I was lucky enough to have the book sent through to me to review by my good friend and colleague in the comics business, Jon Haward the other week. I have taken a look at all three versions, which he sent and have to report the books are wonderful.
Macbeth is available in three formats:
- Original Text – The Original Shakespearian text from the play
- Plain Text – Converted Text into Modern English
- Quick Text – A more basic text, allowing the books to be read at a quick pace
Jon has spent the last 54 weeks working on the graphic novel. He has lived and breathed Macbeth all throughout this time and it shows. There are tips of the hat to lots of Jon’s heroes throughout the book as well. In there, if you look carefully and have a good understanding of the who’s who of comics over the past thirty plus years, you will see homages to the likes of Jack Kirby (his “Kirby-crackle” abounds whenever we see the Hecate appears), John Buscema’s “Conan”, Frank Bellamy’s “Garth” and Frank Frazetta,
You can also see his influences from such films as Peter Jackson’s “Lord of the Rings” Trilogy and Ray Harryhausen’s “Jason and the Argonauts”…it’s all in there in the mix.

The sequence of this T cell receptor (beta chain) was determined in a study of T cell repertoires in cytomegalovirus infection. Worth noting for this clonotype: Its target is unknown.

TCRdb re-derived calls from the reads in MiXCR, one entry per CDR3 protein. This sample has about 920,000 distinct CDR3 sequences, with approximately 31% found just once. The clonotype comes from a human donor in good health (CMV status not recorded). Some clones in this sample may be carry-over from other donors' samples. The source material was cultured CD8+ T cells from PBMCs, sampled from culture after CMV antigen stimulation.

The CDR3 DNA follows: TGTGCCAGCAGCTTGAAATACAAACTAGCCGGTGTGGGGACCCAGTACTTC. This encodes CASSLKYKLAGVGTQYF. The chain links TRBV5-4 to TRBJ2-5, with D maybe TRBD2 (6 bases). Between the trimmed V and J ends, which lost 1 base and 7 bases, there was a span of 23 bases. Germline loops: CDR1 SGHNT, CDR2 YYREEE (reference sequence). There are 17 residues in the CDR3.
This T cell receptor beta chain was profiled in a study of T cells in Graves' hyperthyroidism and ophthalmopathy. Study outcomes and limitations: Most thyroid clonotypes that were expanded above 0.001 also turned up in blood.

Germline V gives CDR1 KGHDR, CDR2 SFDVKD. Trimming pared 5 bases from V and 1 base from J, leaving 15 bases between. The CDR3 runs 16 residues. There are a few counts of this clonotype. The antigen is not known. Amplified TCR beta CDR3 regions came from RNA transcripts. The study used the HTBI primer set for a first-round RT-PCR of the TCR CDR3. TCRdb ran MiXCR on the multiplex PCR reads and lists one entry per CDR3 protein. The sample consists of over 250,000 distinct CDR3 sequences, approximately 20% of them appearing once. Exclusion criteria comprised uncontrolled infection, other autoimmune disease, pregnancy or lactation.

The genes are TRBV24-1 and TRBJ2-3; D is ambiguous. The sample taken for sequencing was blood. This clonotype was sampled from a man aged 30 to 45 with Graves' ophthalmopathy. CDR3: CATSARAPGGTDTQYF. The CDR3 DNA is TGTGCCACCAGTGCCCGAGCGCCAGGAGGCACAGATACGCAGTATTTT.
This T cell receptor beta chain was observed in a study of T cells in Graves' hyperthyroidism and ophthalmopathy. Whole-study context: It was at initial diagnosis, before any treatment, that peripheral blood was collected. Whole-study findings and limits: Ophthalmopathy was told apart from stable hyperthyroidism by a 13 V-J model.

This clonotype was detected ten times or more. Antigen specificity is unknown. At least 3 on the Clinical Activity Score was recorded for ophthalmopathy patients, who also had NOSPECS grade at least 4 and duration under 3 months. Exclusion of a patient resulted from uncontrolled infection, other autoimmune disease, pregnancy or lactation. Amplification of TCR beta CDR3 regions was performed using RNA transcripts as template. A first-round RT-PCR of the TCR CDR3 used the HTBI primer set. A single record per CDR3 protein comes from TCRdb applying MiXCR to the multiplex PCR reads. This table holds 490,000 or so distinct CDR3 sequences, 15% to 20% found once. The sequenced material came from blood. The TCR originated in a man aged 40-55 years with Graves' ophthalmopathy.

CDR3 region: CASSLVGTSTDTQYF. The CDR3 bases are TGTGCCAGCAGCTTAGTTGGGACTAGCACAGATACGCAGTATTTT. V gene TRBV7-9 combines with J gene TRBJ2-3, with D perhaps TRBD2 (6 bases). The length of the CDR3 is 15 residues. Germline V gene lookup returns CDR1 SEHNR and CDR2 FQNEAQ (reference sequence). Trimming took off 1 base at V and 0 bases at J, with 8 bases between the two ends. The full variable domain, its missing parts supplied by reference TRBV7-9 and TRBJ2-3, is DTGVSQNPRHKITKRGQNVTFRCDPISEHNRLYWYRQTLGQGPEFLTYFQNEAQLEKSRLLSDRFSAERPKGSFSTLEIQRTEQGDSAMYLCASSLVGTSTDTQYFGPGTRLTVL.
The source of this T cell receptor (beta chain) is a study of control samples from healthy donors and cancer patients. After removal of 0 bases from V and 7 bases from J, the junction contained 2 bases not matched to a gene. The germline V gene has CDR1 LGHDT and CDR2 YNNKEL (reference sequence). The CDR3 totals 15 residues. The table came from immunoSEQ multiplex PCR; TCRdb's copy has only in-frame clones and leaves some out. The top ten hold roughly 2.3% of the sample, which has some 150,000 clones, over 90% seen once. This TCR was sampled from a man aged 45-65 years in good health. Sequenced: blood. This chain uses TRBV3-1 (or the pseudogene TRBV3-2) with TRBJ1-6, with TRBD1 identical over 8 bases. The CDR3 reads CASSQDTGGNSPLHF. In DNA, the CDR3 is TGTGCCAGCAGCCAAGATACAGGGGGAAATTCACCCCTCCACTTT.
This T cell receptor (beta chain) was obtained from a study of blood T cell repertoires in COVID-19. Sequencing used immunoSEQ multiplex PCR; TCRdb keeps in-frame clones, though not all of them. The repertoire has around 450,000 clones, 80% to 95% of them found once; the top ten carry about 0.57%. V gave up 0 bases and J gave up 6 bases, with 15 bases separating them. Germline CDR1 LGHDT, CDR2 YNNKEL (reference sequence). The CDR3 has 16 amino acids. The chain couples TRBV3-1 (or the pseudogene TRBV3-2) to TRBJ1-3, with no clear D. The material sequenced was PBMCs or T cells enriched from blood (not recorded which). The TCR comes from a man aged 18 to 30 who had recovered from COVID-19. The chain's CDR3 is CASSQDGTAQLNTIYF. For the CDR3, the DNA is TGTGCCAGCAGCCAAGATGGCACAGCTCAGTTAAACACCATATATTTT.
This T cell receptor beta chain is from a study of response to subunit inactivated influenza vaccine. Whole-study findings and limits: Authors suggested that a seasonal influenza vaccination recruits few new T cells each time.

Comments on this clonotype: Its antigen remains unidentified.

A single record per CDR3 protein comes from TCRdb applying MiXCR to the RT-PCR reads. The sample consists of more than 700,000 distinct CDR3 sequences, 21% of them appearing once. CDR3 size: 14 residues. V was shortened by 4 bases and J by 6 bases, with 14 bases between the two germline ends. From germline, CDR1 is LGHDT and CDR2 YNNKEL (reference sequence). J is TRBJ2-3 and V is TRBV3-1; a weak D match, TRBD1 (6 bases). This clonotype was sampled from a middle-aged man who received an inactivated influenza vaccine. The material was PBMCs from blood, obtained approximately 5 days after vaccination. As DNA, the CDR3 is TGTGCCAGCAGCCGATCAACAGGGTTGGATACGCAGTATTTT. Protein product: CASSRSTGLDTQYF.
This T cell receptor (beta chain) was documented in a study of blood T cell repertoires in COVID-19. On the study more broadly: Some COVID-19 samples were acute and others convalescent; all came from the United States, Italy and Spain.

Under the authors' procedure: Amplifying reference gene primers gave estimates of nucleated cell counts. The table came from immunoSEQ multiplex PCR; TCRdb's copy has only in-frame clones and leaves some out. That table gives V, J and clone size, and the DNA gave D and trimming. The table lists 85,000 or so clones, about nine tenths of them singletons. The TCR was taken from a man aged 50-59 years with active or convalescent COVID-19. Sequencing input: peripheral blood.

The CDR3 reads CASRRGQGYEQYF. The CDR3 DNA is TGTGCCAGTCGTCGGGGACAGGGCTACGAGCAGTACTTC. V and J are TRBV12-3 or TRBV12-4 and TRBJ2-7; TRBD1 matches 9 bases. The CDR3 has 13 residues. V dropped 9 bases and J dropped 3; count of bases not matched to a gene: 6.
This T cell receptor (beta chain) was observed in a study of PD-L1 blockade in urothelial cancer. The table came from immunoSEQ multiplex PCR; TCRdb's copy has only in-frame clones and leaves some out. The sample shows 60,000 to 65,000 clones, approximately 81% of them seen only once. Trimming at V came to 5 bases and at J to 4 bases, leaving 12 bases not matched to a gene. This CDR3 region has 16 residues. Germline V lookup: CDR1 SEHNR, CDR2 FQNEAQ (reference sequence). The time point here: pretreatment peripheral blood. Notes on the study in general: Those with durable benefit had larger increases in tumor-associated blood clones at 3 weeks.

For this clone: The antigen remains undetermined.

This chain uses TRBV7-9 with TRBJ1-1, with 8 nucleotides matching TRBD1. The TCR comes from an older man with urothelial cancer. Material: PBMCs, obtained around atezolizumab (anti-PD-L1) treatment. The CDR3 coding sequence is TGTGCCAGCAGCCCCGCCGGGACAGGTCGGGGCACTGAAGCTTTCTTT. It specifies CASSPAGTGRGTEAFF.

The book is obviously a labour of love and the best book to my mind to come out of Classical Comics up to press. This is Jon’s first graphic novel and he is due to follow this with another, again for Classical Comics, and yet another Shakespeare work, “The Tempest”.
The layouts are exactly what the brief asked for, contemporary and with accessibility to today’s younger audiences. The draughtsmanship is excellent and is complemented by the inking by Jon and Gary Erskine, and digital colouring by Nigel Dobbyn. Coming in at 120 pages of story with added extra pages to a total of 144 plus the cover and you have a hefty tome in your hands.
The artwork is fun to look at, powerful, and dramatic, matching the lofty words of the Shakespearian text. Amongst my favourite pages are Page 1, where we are introduced to the three witches, Pages 12 and 13, where we again see the witches, Pages 73 – 75,which shows us the arrival of Hecate, Pages 78 – 80 again scenes with the witches, and Page 120, which shows a great battle scene, to name but a few. Jon has surpassed himself with this book and his attention to the detailing is wonderful.
I for one cannot wait for him to finish The Tempest, but with another lofty tome on his hands it will be a few months before we see that book.
The books coming put of Classical Comics are, as I have said before, going to be a great asset for teachers as a teaching aid. It is the perfect book to have in schools, libraries and anyone’s graphic novel collection.
So there, now you have read it here…go out and buy a copy, with three different formats to go at, you are spoilt for choice.
Macbeth has always been my favourite Shakespearian Play and Jon has done the Bard proud, indeed.
Until next time have fun!
March 8th 2008